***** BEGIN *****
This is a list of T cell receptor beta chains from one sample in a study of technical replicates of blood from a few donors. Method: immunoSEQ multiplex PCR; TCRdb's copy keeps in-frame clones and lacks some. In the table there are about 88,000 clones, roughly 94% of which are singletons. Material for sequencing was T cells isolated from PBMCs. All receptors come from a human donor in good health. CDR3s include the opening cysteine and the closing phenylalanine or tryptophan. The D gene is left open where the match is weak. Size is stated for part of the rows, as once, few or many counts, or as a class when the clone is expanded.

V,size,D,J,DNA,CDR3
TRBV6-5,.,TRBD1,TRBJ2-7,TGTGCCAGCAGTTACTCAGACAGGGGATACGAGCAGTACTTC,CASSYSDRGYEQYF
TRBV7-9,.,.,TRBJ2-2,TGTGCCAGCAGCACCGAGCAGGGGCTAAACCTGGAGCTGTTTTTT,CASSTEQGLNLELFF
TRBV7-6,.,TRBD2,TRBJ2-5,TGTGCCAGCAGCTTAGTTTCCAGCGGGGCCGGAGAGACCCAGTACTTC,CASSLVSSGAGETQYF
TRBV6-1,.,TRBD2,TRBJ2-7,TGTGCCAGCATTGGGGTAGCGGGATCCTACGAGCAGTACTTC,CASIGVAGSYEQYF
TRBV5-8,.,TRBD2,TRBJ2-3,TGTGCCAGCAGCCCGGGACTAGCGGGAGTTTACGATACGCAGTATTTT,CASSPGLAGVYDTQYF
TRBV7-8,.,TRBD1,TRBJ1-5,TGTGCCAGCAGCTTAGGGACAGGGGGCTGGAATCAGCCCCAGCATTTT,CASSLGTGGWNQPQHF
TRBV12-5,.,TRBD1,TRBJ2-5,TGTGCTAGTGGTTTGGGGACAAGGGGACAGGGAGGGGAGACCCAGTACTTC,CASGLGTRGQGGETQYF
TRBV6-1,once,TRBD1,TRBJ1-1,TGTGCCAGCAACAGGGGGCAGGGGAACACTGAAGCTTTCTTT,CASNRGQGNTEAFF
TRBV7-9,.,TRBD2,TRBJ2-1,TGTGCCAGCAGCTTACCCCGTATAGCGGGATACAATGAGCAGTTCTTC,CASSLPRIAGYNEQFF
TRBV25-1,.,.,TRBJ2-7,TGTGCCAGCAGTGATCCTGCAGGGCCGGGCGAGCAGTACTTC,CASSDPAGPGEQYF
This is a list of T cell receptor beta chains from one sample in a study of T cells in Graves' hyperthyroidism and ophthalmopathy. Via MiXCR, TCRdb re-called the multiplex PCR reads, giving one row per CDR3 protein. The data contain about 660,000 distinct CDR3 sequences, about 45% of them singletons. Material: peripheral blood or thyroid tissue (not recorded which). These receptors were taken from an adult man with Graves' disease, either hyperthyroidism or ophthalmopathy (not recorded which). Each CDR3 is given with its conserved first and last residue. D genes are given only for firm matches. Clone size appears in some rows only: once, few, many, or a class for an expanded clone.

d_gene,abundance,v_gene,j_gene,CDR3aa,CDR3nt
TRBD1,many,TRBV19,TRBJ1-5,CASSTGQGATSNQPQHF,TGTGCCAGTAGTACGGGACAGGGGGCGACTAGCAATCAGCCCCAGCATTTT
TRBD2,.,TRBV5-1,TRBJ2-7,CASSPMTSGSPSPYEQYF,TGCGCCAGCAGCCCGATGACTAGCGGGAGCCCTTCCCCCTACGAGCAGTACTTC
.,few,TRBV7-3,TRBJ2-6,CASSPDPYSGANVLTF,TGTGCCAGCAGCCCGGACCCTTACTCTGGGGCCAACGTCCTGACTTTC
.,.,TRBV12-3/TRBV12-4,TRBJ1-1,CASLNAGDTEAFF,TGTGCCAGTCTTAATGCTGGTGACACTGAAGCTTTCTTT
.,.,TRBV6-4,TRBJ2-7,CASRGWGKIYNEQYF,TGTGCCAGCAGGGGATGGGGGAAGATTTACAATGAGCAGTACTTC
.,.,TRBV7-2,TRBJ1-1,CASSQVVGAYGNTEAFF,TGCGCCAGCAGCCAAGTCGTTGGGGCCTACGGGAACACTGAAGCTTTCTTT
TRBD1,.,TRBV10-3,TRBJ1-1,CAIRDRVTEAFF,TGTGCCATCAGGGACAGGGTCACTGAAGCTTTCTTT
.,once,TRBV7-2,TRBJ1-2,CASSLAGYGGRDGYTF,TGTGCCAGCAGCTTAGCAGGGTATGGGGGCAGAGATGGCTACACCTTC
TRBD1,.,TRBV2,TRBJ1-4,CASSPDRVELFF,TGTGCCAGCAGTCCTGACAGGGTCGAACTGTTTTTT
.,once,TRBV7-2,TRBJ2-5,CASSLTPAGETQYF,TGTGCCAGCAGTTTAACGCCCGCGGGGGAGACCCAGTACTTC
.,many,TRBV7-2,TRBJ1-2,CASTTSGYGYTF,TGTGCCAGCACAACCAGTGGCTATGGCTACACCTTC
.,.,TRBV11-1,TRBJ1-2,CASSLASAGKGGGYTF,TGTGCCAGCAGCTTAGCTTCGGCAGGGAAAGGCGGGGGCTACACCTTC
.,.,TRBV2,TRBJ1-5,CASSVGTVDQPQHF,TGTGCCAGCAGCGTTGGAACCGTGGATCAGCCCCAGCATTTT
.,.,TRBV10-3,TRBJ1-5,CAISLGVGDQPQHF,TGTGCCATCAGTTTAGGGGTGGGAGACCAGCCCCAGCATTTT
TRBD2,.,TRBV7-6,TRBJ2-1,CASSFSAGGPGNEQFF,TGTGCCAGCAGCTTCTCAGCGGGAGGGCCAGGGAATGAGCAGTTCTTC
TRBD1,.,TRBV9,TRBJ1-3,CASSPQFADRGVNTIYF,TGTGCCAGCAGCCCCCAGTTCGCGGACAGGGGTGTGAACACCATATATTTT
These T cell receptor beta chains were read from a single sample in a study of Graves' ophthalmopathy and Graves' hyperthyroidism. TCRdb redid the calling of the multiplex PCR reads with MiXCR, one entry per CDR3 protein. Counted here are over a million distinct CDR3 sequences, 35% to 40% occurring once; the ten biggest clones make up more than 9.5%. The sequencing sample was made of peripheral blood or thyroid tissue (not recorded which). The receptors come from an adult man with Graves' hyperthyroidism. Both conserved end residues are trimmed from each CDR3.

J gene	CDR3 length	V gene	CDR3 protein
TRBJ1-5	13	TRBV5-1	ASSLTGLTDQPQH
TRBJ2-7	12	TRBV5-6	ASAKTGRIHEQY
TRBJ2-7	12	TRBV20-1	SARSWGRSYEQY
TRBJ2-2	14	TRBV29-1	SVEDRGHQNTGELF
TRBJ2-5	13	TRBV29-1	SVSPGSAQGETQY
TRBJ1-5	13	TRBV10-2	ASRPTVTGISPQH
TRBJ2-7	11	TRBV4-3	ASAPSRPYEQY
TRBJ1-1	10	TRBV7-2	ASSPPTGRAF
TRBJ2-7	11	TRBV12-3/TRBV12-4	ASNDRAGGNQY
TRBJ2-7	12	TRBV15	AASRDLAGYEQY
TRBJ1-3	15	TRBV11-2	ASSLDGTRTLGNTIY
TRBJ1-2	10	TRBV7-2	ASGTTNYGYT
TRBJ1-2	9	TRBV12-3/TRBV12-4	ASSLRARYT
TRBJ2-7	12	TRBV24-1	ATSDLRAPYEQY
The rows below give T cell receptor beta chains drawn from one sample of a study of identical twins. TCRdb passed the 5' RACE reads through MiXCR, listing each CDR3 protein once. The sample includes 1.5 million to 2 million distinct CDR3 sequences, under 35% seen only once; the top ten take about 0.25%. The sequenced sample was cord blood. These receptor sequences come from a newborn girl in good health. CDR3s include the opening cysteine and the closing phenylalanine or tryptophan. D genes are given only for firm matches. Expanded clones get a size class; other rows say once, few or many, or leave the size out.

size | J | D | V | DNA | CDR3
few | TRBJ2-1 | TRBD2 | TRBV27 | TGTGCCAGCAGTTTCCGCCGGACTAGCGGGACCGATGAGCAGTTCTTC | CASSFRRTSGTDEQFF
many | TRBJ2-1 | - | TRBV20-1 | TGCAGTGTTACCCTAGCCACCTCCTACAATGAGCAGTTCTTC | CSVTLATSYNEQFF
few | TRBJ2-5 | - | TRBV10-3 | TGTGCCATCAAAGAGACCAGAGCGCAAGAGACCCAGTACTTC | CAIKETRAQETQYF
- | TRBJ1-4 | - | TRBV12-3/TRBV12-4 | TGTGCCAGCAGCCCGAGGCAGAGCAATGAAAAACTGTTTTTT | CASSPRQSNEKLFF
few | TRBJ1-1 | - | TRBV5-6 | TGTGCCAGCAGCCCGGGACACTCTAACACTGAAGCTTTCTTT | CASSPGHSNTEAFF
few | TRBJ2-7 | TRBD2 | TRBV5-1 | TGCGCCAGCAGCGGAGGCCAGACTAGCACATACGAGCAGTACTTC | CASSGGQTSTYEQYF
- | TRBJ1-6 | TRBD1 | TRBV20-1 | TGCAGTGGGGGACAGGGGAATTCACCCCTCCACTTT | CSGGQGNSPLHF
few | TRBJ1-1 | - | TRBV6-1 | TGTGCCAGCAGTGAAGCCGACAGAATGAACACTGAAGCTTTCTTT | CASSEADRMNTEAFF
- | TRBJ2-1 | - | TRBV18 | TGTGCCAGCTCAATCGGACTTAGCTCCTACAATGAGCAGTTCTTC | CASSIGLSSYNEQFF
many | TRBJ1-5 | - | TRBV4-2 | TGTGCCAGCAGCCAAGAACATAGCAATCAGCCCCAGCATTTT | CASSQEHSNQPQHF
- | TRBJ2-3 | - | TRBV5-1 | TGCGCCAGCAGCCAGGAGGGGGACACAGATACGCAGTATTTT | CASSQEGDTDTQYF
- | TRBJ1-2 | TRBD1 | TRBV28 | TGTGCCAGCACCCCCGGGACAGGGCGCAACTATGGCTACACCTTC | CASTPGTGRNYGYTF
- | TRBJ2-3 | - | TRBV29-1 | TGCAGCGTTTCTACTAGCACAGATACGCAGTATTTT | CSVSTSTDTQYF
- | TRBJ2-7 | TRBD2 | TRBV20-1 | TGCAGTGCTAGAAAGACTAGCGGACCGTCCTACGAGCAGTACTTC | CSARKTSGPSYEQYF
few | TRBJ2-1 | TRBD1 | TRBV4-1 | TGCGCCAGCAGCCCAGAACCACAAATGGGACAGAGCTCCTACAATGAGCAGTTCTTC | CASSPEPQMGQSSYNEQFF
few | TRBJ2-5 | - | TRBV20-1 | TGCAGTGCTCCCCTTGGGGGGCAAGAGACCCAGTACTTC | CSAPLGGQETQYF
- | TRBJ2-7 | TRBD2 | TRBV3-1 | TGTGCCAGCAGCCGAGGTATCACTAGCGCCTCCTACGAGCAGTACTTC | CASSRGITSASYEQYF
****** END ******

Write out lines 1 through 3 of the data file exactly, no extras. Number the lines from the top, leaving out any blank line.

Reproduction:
This is a list of T cell receptor beta chains from one sample in a study of technical replicates of blood from a few donors. Method: immunoSEQ multiplex PCR; TCRdb's copy keeps in-frame clones and lacks some. In the table there are about 88,000 clones, roughly 94% of which are singletons. Material for sequencing was T cells isolated from PBMCs. All receptors come from a human donor in good health. CDR3s include the opening cysteine and the closing phenylalanine or tryptophan. The D gene is left open where the match is weak. Size is stated for part of the rows, as once, few or many counts, or as a class when the clone is expanded.

V,size,D,J,DNA,CDR3
TRBV6-5,.,TRBD1,TRBJ2-7,TGTGCCAGCAGTTACTCAGACAGGGGATACGAGCAGTACTTC,CASSYSDRGYEQYF